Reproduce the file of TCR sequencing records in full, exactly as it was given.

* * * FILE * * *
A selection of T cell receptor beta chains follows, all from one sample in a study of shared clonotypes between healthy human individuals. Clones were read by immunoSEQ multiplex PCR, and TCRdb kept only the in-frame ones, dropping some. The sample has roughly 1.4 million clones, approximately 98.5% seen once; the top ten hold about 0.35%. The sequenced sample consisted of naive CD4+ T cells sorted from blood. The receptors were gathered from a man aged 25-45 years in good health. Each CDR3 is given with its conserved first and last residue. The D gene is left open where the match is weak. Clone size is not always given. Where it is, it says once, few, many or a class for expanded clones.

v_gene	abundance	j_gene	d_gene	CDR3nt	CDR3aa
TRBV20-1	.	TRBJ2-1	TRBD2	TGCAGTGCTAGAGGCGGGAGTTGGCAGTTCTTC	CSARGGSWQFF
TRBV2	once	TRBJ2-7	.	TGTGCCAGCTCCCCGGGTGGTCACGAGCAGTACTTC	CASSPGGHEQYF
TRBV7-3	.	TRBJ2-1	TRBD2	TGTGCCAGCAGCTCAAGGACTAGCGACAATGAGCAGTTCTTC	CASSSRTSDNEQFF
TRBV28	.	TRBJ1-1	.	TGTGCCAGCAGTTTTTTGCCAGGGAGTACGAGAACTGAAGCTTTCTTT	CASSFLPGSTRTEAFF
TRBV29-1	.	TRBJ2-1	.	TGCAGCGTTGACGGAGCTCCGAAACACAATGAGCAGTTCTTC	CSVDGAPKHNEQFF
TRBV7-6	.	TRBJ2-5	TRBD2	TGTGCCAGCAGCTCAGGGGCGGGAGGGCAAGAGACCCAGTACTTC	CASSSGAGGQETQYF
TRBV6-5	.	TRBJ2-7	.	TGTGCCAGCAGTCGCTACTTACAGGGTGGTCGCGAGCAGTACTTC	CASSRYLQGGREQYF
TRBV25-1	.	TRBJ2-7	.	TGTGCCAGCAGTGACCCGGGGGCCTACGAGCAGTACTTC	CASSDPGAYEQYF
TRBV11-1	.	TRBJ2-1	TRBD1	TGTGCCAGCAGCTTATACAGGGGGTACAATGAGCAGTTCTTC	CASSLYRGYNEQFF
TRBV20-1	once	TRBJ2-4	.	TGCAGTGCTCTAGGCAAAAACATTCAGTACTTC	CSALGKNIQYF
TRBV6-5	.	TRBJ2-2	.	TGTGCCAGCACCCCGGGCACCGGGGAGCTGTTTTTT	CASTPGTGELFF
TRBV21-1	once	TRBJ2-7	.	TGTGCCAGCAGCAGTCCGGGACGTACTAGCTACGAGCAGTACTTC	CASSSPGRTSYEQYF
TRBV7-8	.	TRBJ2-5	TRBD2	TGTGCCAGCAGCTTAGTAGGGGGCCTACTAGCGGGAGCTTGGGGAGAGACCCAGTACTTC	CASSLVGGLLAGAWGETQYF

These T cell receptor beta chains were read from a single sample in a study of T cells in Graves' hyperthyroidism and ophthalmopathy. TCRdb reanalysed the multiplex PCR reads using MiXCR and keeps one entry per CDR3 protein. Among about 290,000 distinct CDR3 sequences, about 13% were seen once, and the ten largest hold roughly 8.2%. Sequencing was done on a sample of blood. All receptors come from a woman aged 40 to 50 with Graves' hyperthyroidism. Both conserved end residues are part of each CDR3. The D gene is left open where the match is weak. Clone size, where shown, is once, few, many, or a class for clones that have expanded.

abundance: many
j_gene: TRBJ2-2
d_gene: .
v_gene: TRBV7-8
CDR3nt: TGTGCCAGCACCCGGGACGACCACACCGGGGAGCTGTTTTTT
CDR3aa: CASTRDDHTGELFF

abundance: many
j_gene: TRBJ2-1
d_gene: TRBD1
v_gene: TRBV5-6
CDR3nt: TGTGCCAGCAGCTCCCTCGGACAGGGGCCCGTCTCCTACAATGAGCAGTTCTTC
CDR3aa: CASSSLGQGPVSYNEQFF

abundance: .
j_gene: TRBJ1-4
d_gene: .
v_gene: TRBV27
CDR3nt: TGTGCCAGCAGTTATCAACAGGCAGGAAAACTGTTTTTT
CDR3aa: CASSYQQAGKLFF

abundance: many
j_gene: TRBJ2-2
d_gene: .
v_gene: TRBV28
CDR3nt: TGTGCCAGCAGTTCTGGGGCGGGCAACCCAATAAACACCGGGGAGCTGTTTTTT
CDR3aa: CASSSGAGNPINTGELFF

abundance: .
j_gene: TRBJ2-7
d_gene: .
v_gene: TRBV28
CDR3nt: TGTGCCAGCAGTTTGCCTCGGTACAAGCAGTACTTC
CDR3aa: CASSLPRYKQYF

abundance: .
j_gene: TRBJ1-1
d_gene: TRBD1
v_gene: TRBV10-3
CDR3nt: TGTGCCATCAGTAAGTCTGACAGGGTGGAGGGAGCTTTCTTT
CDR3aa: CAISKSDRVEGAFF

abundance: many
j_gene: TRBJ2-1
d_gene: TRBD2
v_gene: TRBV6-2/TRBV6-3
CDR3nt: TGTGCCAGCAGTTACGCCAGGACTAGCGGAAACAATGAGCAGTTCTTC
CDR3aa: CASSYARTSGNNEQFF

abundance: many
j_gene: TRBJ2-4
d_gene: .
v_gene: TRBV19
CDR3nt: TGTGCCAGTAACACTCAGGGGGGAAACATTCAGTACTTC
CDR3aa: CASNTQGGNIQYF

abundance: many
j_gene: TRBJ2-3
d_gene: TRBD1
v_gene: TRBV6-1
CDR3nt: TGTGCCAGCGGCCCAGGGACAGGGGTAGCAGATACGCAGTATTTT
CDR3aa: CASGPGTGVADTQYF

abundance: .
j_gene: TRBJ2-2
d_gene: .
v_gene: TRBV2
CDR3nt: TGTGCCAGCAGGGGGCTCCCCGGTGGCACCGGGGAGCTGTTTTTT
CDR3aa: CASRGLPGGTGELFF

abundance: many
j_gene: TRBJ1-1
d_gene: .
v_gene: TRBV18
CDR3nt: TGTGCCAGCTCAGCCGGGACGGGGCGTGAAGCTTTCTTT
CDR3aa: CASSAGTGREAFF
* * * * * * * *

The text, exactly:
A selection of T cell receptor beta chains follows, all from one sample in a study of shared clonotypes between healthy human individuals. Clones were read by immunoSEQ multiplex PCR, and TCRdb kept only the in-frame ones, dropping some. The sample has roughly 1.4 million clones, approximately 98.5% seen once; the top ten hold about 0.35%. The sequenced sample consisted of naive CD4+ T cells sorted from blood. The receptors were gathered from a man aged 25-45 years in good health. Each CDR3 is given with its conserved first and last residue. The D gene is left open where the match is weak. Clone size is not always given. Where it is, it says once, few, many or a class for expanded clones.

v_gene	abundance	j_gene	d_gene	CDR3nt	CDR3aa
TRBV20-1	.	TRBJ2-1	TRBD2	TGCAGTGCTAGAGGCGGGAGTTGGCAGTTCTTC	CSARGGSWQFF
TRBV2	once	TRBJ2-7	.	TGTGCCAGCTCCCCGGGTGGTCACGAGCAGTACTTC	CASSPGGHEQYF
TRBV7-3	.	TRBJ2-1	TRBD2	TGTGCCAGCAGCTCAAGGACTAGCGACAATGAGCAGTTCTTC	CASSSRTSDNEQFF
TRBV28	.	TRBJ1-1	.	TGTGCCAGCAGTTTTTTGCCAGGGAGTACGAGAACTGAAGCTTTCTTT	CASSFLPGSTRTEAFF
TRBV29-1	.	TRBJ2-1	.	TGCAGCGTTGACGGAGCTCCGAAACACAATGAGCAGTTCTTC	CSVDGAPKHNEQFF
TRBV7-6	.	TRBJ2-5	TRBD2	TGTGCCAGCAGCTCAGGGGCGGGAGGGCAAGAGACCCAGTACTTC	CASSSGAGGQETQYF
TRBV6-5	.	TRBJ2-7	.	TGTGCCAGCAGTCGCTACTTACAGGGTGGTCGCGAGCAGTACTTC	CASSRYLQGGREQYF
TRBV25-1	.	TRBJ2-7	.	TGTGCCAGCAGTGACCCGGGGGCCTACGAGCAGTACTTC	CASSDPGAYEQYF
TRBV11-1	.	TRBJ2-1	TRBD1	TGTGCCAGCAGCTTATACAGGGGGTACAATGAGCAGTTCTTC	CASSLYRGYNEQFF
TRBV20-1	once	TRBJ2-4	.	TGCAGTGCTCTAGGCAAAAACATTCAGTACTTC	CSALGKNIQYF
TRBV6-5	.	TRBJ2-2	.	TGTGCCAGCACCCCGGGCACCGGGGAGCTGTTTTTT	CASTPGTGELFF
TRBV21-1	once	TRBJ2-7	.	TGTGCCAGCAGCAGTCCGGGACGTACTAGCTACGAGCAGTACTTC	CASSSPGRTSYEQYF
TRBV7-8	.	TRBJ2-5	TRBD2	TGTGCCAGCAGCTTAGTAGGGGGCCTACTAGCGGGAGCTTGGGGAGAGACCCAGTACTTC	CASSLVGGLLAGAWGETQYF

These T cell receptor beta chains were read from a single sample in a study of T cells in Graves' hyperthyroidism and ophthalmopathy. TCRdb reanalysed the multiplex PCR reads using MiXCR and keeps one entry per CDR3 protein. Among about 290,000 distinct CDR3 sequences, about 13% were seen once, and the ten largest hold roughly 8.2%. Sequencing was done on a sample of blood. All receptors come from a woman aged 40 to 50 with Graves' hyperthyroidism. Both conserved end residues are part of each CDR3. The D gene is left open where the match is weak. Clone size, where shown, is once, few, many, or a class for clones that have expanded.

abundance: many
j_gene: TRBJ2-2
d_gene: .
v_gene: TRBV7-8
CDR3nt: TGTGCCAGCACCCGGGACGACCACACCGGGGAGCTGTTTTTT
CDR3aa: CASTRDDHTGELFF

abundance: many
j_gene: TRBJ2-1
d_gene: TRBD1
v_gene: TRBV5-6
CDR3nt: TGTGCCAGCAGCTCCCTCGGACAGGGGCCCGTCTCCTACAATGAGCAGTTCTTC
CDR3aa: CASSSLGQGPVSYNEQFF

abundance: .
j_gene: TRBJ1-4
d_gene: .
v_gene: TRBV27
CDR3nt: TGTGCCAGCAGTTATCAACAGGCAGGAAAACTGTTTTTT
CDR3aa: CASSYQQAGKLFF

abundance: many
j_gene: TRBJ2-2
d_gene: .
v_gene: TRBV28
CDR3nt: TGTGCCAGCAGTTCTGGGGCGGGCAACCCAATAAACACCGGGGAGCTGTTTTTT
CDR3aa: CASSSGAGNPINTGELFF

abundance: .
j_gene: TRBJ2-7
d_gene: .
v_gene: TRBV28
CDR3nt: TGTGCCAGCAGTTTGCCTCGGTACAAGCAGTACTTC
CDR3aa: CASSLPRYKQYF

abundance: .
j_gene: TRBJ1-1
d_gene: TRBD1
v_gene: TRBV10-3
CDR3nt: TGTGCCATCAGTAAGTCTGACAGGGTGGAGGGAGCTTTCTTT
CDR3aa: CAISKSDRVEGAFF

abundance: many
j_gene: TRBJ2-1
d_gene: TRBD2
v_gene: TRBV6-2/TRBV6-3
CDR3nt: TGTGCCAGCAGTTACGCCAGGACTAGCGGAAACAATGAGCAGTTCTTC
CDR3aa: CASSYARTSGNNEQFF

abundance: many
j_gene: TRBJ2-4
d_gene: .
v_gene: TRBV19
CDR3nt: TGTGCCAGTAACACTCAGGGGGGAAACATTCAGTACTTC
CDR3aa: CASNTQGGNIQYF

abundance: many
j_gene: TRBJ2-3
d_gene: TRBD1
v_gene: TRBV6-1
CDR3nt: TGTGCCAGCGGCCCAGGGACAGGGGTAGCAGATACGCAGTATTTT
CDR3aa: CASGPGTGVADTQYF

abundance: .
j_gene: TRBJ2-2
d_gene: .
v_gene: TRBV2
CDR3nt: TGTGCCAGCAGGGGGCTCCCCGGTGGCACCGGGGAGCTGTTTTTT
CDR3aa: CASRGLPGGTGELFF

abundance: many
j_gene: TRBJ1-1
d_gene: .
v_gene: TRBV18
CDR3nt: TGTGCCAGCTCAGCCGGGACGGGGCGTGAAGCTTTCTTT
CDR3aa: CASSAGTGREAFF